Excel vs Access

So what is Excel good at? Excel is simply masterful at doing on-the-fly analysis of data that has been standardized in a way that allows Excel to display it properly. If you’ve never used pivot-charts and pivot-tables to look at your company’s data, you’re missing out. It is also really good at managing simple business processes – creating a standard invoice or quote form than is distributed to a few sales reps, for example.

Excel is horrible as an application development environment, though. If you need to build a sales quote tool, project management system, or any other business workflow application, look elsewhere.

The obvious alternative to Excel is Microsoft Access. Access is almost the polar opposite of Excel. It is not very good at on-the-fly data analysis, and its ability to display data using pretty charts and graphs is lacking. (Developers have to jump through a number of hoops to get Access to do things that Excel does with ease.) However, if you need to design an application for internal users (or a handful of external users), Access can handle just about anything you throw at it.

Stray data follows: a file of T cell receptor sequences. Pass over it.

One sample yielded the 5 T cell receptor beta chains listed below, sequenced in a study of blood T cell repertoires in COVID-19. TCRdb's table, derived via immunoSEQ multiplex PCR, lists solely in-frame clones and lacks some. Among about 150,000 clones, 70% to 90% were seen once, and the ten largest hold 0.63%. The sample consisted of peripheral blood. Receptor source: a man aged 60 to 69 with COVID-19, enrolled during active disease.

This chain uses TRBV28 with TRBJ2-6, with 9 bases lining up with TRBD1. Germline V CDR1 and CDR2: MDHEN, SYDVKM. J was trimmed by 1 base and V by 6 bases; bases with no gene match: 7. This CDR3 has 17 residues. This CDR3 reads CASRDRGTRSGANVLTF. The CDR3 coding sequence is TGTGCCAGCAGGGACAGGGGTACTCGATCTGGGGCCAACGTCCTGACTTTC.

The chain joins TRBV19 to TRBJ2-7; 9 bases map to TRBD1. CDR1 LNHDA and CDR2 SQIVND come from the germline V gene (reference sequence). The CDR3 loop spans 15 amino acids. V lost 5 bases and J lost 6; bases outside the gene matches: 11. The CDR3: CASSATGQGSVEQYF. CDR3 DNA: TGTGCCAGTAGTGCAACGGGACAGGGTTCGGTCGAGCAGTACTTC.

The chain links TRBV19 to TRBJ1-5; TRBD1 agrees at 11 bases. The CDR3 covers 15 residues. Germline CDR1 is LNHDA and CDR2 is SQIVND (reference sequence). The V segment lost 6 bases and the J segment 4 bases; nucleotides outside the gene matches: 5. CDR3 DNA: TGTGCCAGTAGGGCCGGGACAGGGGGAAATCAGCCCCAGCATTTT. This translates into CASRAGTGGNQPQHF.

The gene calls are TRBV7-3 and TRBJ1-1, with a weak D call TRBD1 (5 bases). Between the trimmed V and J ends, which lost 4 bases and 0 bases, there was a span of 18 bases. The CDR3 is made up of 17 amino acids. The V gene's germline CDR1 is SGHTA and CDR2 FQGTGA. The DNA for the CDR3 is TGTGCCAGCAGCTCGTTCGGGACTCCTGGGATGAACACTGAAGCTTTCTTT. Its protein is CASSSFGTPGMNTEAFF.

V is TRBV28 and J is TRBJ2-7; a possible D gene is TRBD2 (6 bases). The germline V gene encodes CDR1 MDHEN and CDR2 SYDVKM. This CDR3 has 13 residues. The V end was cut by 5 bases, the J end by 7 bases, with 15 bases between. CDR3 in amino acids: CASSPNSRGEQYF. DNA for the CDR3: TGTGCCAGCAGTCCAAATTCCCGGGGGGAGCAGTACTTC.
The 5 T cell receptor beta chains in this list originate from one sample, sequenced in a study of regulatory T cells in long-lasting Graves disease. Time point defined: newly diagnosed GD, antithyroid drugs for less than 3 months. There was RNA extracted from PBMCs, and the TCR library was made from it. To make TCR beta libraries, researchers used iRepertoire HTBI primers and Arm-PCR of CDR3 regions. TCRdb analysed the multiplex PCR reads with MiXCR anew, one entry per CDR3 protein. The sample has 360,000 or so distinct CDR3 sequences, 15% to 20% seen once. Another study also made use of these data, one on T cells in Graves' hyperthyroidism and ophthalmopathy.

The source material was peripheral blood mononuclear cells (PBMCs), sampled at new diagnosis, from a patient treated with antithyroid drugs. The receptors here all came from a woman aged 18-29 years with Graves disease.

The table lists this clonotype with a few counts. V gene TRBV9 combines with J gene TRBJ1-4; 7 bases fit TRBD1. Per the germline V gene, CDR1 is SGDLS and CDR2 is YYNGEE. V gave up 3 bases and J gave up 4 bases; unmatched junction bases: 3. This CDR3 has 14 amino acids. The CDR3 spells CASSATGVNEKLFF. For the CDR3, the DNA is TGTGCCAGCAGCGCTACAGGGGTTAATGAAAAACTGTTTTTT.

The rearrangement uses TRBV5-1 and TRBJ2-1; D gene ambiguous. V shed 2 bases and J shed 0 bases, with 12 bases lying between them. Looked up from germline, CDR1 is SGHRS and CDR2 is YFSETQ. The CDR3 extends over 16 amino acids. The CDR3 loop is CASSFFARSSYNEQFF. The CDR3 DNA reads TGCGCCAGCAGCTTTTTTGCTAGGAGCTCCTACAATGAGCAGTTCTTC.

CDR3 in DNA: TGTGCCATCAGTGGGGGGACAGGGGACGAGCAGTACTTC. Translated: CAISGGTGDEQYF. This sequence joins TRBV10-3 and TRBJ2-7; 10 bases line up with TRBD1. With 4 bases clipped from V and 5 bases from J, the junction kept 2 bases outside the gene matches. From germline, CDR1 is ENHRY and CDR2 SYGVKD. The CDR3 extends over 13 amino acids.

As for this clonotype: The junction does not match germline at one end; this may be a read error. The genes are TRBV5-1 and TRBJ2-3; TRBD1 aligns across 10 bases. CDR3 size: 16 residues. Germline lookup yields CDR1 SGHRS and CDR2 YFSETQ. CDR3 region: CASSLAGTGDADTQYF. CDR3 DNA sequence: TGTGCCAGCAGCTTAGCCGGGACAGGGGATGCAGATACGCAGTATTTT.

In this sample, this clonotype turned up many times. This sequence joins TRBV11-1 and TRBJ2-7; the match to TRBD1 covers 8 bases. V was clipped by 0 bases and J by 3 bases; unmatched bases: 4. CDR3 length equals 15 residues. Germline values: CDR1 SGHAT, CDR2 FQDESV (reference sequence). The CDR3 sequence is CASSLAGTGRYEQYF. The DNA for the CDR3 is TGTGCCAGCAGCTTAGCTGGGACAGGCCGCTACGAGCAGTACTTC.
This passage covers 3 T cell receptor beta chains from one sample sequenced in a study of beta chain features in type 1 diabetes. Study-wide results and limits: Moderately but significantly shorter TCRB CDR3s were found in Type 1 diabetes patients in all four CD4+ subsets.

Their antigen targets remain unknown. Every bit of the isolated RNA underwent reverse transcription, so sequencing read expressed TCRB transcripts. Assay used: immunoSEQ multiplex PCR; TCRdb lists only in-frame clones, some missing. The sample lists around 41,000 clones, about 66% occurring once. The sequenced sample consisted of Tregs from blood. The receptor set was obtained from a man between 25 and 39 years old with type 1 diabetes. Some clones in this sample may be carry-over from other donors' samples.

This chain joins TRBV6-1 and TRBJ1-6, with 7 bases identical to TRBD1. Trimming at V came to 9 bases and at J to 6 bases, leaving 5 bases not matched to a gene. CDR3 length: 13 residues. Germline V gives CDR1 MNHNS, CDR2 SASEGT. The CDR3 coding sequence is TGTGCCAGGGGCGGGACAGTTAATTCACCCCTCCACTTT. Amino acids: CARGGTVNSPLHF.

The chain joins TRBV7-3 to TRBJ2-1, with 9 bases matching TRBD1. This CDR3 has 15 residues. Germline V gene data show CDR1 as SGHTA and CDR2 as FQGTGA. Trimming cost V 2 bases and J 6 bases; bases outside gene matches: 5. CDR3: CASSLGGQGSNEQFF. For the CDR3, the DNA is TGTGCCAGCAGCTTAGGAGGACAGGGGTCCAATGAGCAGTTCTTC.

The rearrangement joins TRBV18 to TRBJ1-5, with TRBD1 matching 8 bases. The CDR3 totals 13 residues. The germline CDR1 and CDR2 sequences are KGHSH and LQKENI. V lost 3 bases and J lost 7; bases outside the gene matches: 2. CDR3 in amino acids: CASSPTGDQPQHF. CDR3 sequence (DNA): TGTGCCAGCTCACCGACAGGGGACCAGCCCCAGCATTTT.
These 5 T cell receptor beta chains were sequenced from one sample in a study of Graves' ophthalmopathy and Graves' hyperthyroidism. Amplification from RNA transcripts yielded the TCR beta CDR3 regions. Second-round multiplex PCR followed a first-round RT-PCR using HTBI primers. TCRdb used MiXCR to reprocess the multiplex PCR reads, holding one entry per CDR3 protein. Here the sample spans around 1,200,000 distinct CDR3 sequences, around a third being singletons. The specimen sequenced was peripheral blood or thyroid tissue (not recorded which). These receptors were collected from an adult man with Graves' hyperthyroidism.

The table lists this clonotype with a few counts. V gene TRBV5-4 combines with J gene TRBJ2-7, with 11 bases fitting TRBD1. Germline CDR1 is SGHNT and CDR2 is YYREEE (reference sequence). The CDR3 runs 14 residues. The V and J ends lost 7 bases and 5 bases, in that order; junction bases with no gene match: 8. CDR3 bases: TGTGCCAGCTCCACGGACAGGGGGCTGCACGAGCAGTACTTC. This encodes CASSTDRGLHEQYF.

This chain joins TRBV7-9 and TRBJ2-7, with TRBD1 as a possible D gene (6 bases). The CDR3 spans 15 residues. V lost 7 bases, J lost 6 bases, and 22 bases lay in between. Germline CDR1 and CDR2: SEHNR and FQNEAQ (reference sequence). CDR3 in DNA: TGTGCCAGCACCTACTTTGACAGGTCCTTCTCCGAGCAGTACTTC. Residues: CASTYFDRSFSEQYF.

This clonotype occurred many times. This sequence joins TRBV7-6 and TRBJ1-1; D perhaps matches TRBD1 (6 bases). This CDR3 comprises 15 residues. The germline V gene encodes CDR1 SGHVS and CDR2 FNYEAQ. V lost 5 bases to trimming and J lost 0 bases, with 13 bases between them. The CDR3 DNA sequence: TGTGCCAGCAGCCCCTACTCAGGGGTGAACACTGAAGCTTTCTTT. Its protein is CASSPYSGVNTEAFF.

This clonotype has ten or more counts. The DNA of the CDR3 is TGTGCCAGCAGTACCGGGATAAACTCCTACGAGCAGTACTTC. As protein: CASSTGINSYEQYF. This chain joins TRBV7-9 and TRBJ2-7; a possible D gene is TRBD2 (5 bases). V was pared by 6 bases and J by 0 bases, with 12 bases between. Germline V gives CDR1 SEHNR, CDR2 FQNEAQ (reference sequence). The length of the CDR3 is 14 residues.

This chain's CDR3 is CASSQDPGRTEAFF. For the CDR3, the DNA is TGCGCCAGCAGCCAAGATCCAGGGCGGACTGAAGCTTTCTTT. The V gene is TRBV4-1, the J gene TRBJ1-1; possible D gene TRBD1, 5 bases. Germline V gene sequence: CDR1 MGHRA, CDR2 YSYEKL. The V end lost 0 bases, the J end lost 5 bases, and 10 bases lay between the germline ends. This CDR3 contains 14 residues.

What follows is a chart that shows the pros and cons of both Access and Excel

 

Access

Excels at:

  • Application development (for internal, or a few external users)
  • Multi-user environments where the data changes frequently (Access can handle hundreds of users when paired with a database server)
  • Handling large amounts of data (up to several million records, depending on the type of data, or more if connected to an external database server)
  • Performing pre-configured changes to large volumes of data
  • Combining data from multiple sources and manipulating it so that it can be examined in Excel later
  • Maintaining data integrity by limiting fields to certain data types, and other more advanced data validation

Square peg in a round hole when used to:

  • analyze data using complex, multi-step functions, especially when the analysis steps change frequently
  • Display data in pretty charts and graphs
  • Create simple business forms like invoices or quotes
  • Create web-based applications (as much as Microsoft would like to position Access as an easy-to-use, full-featured web-application development environment, it just isn’t there yet.)

Excel

Excels at

  • Analyzing data using complex, multi-step functions, especially when the analysis steps change frequently
  • Displaying data in pretty charts and graphs
  • Creating simple business forms like invoices or quotes
  • Performing on-the-fly analysis of multi-variable data in Pivot Charts and Pivot Tables (assuming that the data has been prepped prior to viewing it in Excel)

Square peg in round hole when used to:

  • Develop an application, especially a complex application that will be distributed to a number of users
  • Create a complex quotation system, especially one that has different price sheets for particular customers
  • Provide non-technical users with worksheets that perform various business processes